The Energy 202: Trump stands alone at G-20 on Paris climate accords
When the leaders of 20 of the world’s largest economies met in Germany over the weekend, they were presented with the first opportunity to meet with the president to reject the Paris climate agreement Trump – or at least point out that Also hesitant in his engagement in this.
But at the end of what observers saw as the top “G-19 of 1”, the balance of this equation remains the same. Nineteen of the 20 countries participating in the annual meeting of the Group of 20 have reaffirmed their commitment to the Paris Agreement. The United States was left alone.
Days before the meeting, it was not clear that this would be the case. “Saudi Arabia has said it is unlikely to be boarded,” the New York Times said last week, “and Russia, Turkey and Indonesia send mixed signals on the force with declaring their support for the Paris agreement.”
But for now, each of these countries, which, like the US, have the fossil fuel resources, which would be dissuaded from flying away, signed the final G-20 communiqué, with the promise that Each of its goal is to achieve its national emission targets.
“The leaders of the other G-20 pointed out that the Paris Agreement is irreversible,” the document said. He continued: “We reaffirm our strong commitment to the Paris Agreement.”
Meanwhile, the United States’ contribution to the climate section of the statement noted that the United States would help others to “access and use fossil fuels more cleanly and more efficiently,” in reference to the efforts of the United States to supply liquefied natural gas to South Korea, India and Eastern Europe.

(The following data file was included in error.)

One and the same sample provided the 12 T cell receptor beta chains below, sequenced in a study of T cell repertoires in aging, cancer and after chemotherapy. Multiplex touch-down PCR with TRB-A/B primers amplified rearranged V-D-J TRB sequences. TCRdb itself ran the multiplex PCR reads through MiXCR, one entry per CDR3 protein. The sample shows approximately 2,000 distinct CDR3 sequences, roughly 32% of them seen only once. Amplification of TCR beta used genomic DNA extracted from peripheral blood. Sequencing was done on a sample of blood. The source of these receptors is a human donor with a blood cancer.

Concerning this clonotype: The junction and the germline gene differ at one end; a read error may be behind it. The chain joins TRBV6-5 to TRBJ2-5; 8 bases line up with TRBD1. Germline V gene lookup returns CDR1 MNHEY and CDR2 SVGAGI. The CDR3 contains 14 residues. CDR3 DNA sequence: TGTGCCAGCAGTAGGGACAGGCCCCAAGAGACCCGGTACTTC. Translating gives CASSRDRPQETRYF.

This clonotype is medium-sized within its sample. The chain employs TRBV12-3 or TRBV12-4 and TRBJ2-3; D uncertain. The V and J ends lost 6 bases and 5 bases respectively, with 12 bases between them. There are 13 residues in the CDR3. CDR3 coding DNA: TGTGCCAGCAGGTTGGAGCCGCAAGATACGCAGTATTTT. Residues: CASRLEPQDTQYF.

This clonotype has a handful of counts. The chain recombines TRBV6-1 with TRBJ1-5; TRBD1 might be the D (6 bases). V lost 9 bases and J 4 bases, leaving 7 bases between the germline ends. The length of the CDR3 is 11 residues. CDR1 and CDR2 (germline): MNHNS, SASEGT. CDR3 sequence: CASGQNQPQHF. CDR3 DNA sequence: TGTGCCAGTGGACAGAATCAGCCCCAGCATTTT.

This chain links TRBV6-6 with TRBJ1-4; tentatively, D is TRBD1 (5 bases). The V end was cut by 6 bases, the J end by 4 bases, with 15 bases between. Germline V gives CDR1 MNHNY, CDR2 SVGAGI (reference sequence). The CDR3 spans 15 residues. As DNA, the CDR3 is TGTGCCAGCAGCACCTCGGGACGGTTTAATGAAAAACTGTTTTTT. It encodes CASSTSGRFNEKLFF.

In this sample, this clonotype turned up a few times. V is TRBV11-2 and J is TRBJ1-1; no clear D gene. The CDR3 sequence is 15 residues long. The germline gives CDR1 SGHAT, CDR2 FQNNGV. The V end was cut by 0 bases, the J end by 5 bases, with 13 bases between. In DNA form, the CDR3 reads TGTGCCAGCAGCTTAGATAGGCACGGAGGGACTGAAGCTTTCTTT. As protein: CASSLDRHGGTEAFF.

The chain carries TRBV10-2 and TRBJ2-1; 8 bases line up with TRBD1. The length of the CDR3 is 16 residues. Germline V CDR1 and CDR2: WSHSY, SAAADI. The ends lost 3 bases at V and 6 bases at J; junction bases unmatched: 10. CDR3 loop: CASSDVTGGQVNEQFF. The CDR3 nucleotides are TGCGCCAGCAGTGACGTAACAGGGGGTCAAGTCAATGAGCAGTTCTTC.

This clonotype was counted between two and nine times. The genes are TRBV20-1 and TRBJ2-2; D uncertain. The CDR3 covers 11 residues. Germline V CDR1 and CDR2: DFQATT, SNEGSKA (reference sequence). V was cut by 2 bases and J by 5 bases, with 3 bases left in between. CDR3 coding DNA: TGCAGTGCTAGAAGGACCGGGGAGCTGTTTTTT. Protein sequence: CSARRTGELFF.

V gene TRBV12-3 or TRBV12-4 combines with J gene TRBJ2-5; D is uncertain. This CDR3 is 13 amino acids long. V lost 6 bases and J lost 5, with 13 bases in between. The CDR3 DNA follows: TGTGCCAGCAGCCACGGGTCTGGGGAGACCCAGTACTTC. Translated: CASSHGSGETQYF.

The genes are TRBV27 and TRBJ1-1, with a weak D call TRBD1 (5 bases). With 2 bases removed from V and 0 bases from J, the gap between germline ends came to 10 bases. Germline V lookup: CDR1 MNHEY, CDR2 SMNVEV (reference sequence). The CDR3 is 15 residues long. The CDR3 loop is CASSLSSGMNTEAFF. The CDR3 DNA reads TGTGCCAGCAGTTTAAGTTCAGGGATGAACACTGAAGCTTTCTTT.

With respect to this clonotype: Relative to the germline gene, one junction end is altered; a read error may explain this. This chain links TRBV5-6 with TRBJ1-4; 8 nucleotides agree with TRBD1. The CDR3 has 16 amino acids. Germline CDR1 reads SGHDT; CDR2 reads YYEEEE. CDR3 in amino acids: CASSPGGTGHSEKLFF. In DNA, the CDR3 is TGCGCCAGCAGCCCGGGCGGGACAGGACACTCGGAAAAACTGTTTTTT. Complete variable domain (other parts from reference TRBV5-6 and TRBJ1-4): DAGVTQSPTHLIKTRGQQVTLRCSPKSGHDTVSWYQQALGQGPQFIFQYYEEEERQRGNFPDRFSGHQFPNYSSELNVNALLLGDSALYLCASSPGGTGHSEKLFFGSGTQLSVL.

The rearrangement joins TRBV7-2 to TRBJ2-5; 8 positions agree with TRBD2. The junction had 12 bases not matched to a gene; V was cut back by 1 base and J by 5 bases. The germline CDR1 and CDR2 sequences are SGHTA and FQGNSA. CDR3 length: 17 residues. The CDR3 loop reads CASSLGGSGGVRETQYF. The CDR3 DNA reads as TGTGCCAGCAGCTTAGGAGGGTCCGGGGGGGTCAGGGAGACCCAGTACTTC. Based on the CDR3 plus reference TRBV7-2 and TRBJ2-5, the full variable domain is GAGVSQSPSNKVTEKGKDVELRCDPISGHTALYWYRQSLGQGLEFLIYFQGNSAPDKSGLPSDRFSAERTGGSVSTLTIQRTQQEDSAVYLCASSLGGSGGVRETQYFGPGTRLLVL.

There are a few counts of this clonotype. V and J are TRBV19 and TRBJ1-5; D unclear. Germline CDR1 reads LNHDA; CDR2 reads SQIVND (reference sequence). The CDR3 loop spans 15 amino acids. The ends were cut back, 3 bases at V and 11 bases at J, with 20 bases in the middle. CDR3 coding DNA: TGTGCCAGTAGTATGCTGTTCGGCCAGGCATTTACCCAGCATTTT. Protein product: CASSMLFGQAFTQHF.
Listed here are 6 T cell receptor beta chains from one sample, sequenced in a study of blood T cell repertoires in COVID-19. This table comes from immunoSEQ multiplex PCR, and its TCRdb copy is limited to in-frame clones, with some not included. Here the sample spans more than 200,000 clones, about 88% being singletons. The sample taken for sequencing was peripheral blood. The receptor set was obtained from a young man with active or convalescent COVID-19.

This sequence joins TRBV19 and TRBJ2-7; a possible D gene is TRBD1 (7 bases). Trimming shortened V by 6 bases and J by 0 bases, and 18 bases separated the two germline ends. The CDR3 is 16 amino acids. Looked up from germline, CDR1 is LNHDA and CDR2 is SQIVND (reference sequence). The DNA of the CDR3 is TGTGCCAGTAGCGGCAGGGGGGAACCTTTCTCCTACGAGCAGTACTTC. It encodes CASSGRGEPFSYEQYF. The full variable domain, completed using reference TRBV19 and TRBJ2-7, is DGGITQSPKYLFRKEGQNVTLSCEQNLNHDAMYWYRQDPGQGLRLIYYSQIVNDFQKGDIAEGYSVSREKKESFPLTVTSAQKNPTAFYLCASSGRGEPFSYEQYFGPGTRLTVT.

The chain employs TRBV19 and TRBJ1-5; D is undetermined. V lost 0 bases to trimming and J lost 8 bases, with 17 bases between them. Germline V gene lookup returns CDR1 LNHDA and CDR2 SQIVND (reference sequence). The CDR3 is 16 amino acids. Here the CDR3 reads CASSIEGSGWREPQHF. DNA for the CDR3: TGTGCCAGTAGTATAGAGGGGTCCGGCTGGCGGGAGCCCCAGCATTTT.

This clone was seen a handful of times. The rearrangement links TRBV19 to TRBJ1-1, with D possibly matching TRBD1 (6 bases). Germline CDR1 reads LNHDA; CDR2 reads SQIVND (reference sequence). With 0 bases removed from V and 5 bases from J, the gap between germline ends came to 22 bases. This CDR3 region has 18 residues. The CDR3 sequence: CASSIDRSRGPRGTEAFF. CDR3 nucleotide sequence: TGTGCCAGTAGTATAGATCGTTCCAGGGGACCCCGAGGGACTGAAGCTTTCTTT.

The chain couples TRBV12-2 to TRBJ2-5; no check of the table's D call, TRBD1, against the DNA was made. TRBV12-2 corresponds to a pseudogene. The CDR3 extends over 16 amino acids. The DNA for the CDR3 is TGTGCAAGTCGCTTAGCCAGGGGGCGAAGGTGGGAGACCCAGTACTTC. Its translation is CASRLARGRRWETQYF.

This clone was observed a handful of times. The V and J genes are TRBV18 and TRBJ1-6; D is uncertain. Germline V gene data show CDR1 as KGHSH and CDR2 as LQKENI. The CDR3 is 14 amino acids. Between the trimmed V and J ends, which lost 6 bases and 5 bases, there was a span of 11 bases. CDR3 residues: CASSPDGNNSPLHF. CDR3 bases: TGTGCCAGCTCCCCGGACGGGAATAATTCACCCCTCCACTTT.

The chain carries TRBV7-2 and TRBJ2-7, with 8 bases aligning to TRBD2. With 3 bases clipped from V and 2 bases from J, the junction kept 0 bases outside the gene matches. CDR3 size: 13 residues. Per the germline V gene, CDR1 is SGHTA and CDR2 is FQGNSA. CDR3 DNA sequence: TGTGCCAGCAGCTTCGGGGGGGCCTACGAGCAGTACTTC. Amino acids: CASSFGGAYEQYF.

The United States has not signed the “Action Plan for Climate and Energy” that came out of the meeting.
In this sense, the White House has made a small victory: the language in the final communique of US fossil fuel promotion has been strong opposition from European leaders Michael Birnbaum and Damian Paletta reported on Saturday. However, he entered the press.
But overall, the G-20 was a victory for the host country’s leader, German Chancellor Angela Merkel – at least on the climate issue – despite the White House’s efforts to describe it otherwise.
“One of the main issues was climate and energy,” Merkel said, adding that the United States “unfortunately left the climate deal.”
French President Emmanuel Macron was even more accentuated in his comments.
“I grant nothing in the direction of pushing them against multilateralism,” said Mr. Macron summit. Scoring global unity on climate change – unless the United States – Macron announced that there would be another climate summit in Paris in December to mark the two years of the agreement.